Face of Defense: Soldier Sings Way Through Deployment
By Army Spc. Joseph Rivera Rebolledo
Special to American Forces Press Service
BAGHDAD, May 21, 2008 To cope with the stress of deployments, soldiers try to find different ways to entertain themselves and their comrades. Some play video games, watch movies or use their computers and the Internet. But things like that are usually done while “inside the wire” at a forward operating base or combat outpost.
Army Spc. Jackie Moore, a Fox, Ore., native, prepares for a mission at Camp Taji, Iraq, before hitting the road in northern Baghdad. Moore is a vehicle gunner serving with Company B, 64th Brigade Support Battalion, 3rd Brigade Combat Team, 4th Infantry Division, Multinational Division Baghdad. His singing and dancing when on patrol make him popular among his fellow soldiers. U.S. Army photo by Spc. Joseph Rivera Rebolledo, 4th Infantry Division
(Click photo for screen-resolution image);high-resolution image available.
But Army Spc. Jackie Moore, a Fox, Ore. native, doesn’t confine his love of entertaining to the base, or even to his spare time. It’s as easy as just singing to his fellow soldiers through the internal communications system of his vehicle.
As he sings, Moore dances in the turret as the vehicle rolls through the streets of northern Baghdad. Moore, who has been in the Army for more than two years and serves as a Multinational Division Baghdad vehicle gunner with the 4th Infantry Division’s Company B, 64th Brigade Support Battalion, 3rd Brigade Combat Team, is well known among his peers, noncommissioned officers and commander for his artistic abilities.
Moore said singing and dancing help him keep morale up for himself and his fellow soldiers through their 15-month deployment. It also helps to keep his fellow soldiers awake and alert while on long, overnight combat logistics patrols.
“Why not try to make the best out of it? It keeps everyone awake, alert. I try to keep everyone’s spirit up,” he said. “It keeps me awake for the most part too,keeps me moving. And I don’t really get a lot of time for [physical training], so I get it by dancing a little bit.”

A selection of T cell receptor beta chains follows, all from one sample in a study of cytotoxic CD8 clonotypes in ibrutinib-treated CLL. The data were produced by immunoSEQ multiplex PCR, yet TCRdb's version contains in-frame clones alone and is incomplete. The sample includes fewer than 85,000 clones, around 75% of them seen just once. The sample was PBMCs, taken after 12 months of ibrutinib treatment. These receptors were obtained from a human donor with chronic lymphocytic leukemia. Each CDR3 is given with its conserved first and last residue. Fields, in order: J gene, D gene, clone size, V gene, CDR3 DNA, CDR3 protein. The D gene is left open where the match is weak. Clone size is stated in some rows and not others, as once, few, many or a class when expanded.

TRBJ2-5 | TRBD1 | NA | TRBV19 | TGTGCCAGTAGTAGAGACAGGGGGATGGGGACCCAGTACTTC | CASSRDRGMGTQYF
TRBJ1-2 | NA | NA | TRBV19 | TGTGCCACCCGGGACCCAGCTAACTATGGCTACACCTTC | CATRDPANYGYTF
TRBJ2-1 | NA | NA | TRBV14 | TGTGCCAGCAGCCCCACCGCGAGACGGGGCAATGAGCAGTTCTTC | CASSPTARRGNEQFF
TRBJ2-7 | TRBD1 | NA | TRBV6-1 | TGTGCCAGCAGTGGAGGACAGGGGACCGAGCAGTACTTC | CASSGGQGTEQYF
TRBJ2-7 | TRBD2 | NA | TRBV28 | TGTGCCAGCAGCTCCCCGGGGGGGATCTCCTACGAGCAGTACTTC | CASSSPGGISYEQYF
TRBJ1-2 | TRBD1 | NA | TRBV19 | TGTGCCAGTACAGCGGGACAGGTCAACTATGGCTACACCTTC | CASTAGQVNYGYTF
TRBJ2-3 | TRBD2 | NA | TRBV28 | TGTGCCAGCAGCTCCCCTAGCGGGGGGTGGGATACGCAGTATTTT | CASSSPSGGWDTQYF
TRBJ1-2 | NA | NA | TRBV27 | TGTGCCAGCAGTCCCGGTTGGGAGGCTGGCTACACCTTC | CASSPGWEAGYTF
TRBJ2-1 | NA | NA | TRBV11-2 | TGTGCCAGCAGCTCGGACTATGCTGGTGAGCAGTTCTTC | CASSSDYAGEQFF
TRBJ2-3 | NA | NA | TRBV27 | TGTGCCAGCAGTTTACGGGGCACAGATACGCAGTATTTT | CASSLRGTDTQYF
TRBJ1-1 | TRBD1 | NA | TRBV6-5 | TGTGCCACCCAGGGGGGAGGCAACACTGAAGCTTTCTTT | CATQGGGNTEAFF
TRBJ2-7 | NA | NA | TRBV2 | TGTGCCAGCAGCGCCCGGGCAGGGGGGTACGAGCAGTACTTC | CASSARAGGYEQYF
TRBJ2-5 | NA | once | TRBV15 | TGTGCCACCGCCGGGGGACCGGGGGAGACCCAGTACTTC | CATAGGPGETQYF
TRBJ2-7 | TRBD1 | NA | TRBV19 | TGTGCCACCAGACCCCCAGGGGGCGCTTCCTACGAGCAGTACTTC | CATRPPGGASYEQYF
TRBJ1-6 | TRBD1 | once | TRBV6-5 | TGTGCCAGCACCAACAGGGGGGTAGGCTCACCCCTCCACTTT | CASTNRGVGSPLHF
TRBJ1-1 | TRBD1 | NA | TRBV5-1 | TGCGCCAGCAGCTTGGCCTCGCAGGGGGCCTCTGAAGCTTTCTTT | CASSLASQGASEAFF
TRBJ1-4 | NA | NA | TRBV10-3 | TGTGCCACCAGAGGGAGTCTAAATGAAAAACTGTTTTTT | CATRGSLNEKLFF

Moore’s repertoire includes songs like “I Will Survive,” others from Donna Summer, and country music. However, he also has music of his own, making up lyrics to relate to current situations.
Music and dancing have been part of his life since his childhood, Moore said. His children, Kyle and Heather, seem to have inherited their musical abilities, he added, and his wife, Christina, also has joined in the dancing and singing routine.
“They love all kinds of music. I let them decide,” Moore said.
Moore said he has a simple message for his fellow deployed soldiers.
“Spend your time here bettering yourself,” he said. “We are here for a purpose. Have fun. Take care of yourself. Keep positive. You are not out here for four or five years, you are here for 15 months.”
His outlook on his mission is a positive one as he deals with the challenges of the deployment in his own unique way, his platoon sergeant said.
“Specialist Moore is a character,” said Sgt. 1st Class Joe Bernal, a Fresno, Calif. native. “Everybody has their own way of dealing with things, especially being out on the roads for sometimes from 12 to 18 hours.
“Some people seem to enjoy it, especially when we have passengers in the back,” he continued. “It keeps them awake and also keeps them entertained.”
(Army Spc. Joseph Rivera Rebolledo serves in the 4th Infantry Division’s 3rd Brigade Combat Team Public Affairs Office.)